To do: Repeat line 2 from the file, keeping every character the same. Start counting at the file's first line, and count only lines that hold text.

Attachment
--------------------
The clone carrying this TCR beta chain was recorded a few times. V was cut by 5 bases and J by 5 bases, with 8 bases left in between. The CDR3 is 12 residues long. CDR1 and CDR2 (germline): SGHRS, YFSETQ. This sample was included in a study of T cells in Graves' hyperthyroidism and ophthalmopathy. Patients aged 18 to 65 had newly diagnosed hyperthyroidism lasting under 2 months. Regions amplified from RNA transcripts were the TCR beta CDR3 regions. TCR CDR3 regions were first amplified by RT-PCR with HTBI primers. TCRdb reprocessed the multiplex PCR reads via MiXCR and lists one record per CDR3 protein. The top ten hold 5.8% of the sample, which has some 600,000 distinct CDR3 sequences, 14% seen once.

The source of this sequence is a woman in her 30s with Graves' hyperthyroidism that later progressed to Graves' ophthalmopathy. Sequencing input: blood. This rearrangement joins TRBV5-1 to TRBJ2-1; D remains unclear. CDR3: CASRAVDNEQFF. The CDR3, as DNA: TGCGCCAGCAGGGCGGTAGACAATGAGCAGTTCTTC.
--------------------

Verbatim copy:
The source of this sequence is a woman in her 30s with Graves' hyperthyroidism that later progressed to Graves' ophthalmopathy. Sequencing input: blood. This rearrangement joins TRBV5-1 to TRBJ2-1; D remains unclear. CDR3: CASRAVDNEQFF. The CDR3, as DNA: TGCGCCAGCAGGGCGGTAGACAATGAGCAGTTCTTC.